Health News Roundup

Record enrollment for Access Health CT and more in this week’s roundup

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Record enrollment for Access Health CT 
Christine Stuart, CT News Junkie, Jan. 11
As Access Health CT’s annual open enrollment period comes to a close on January 15, the agency is reporting record numbers of people signing up for health insurance. Many people enrolling are seeing reduced costs thanks to federal subsidies.

At-home coronavirus tests are inaccessible to blind people
Amanda Morris, The New York Times, Jan. 10
With visual cues and complex steps, at-home coronavirus tests are often inaccessible to blind people. Although video call apps assist as a workaround, issues of accessibility and privacy arise. Changing test instructions or employing temperature or smell changes to at-home tests are potential solutions to make at-home tests more universally accessible.

Black-owned hospice seeks to bring greater ease in dying to Black Families
Blake Farmer, Nashville Public Radio/Kaiser Health News, Jan. 10
National data shows that Black Medicare patients and their families use hospice less than white families. A Black-owned and operated organization in Nashville is looking to change that by focusing on increasing Black families’ use of end-of-life comfort care.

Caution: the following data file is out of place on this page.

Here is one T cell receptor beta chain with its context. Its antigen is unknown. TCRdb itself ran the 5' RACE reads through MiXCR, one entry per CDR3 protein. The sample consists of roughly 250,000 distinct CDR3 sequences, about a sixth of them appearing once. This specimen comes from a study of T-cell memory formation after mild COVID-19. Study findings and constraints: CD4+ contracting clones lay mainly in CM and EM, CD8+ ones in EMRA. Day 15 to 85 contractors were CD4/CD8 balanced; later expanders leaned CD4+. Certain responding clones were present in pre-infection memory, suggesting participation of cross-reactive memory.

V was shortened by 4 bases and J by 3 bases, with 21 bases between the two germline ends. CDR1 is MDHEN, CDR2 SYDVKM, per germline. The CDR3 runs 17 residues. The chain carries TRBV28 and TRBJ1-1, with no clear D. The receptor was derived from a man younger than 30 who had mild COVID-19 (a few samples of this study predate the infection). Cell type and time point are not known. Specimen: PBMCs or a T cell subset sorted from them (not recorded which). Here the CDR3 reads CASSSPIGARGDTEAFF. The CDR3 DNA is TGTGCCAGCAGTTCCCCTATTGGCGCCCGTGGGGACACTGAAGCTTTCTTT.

More than 1,700 congressmen once enslaved Black people. This is who they were, and how they shaped the nation.
Julie Zauzmer Weil, Adrian Blanco, and Leo Dominguez, The Washington Post, Jan. 10
Many governing bodies and public institutions have started commissions to reconsider whose names should be on buildings and streets. But until now, there has never been a comprehensive list of slaveholding members of Congress. This database helps reveal the glaring holes in many of the stories Americans tell about the country’s history.

Opinion: AMA’s new language guide is a step toward health equity
David Ansell and Vinoo Dissanayake, STAT News, Jan. 11
Most medical schools do not train future physicians in how structural racism creates and perpetuates health inequities. The American Medical Association published a language guide that encourages doctors to address the cause of health inequities. Such language changes may prompt physicians to consider how the legacy of racist policies might contribute to patients’ illnesses today.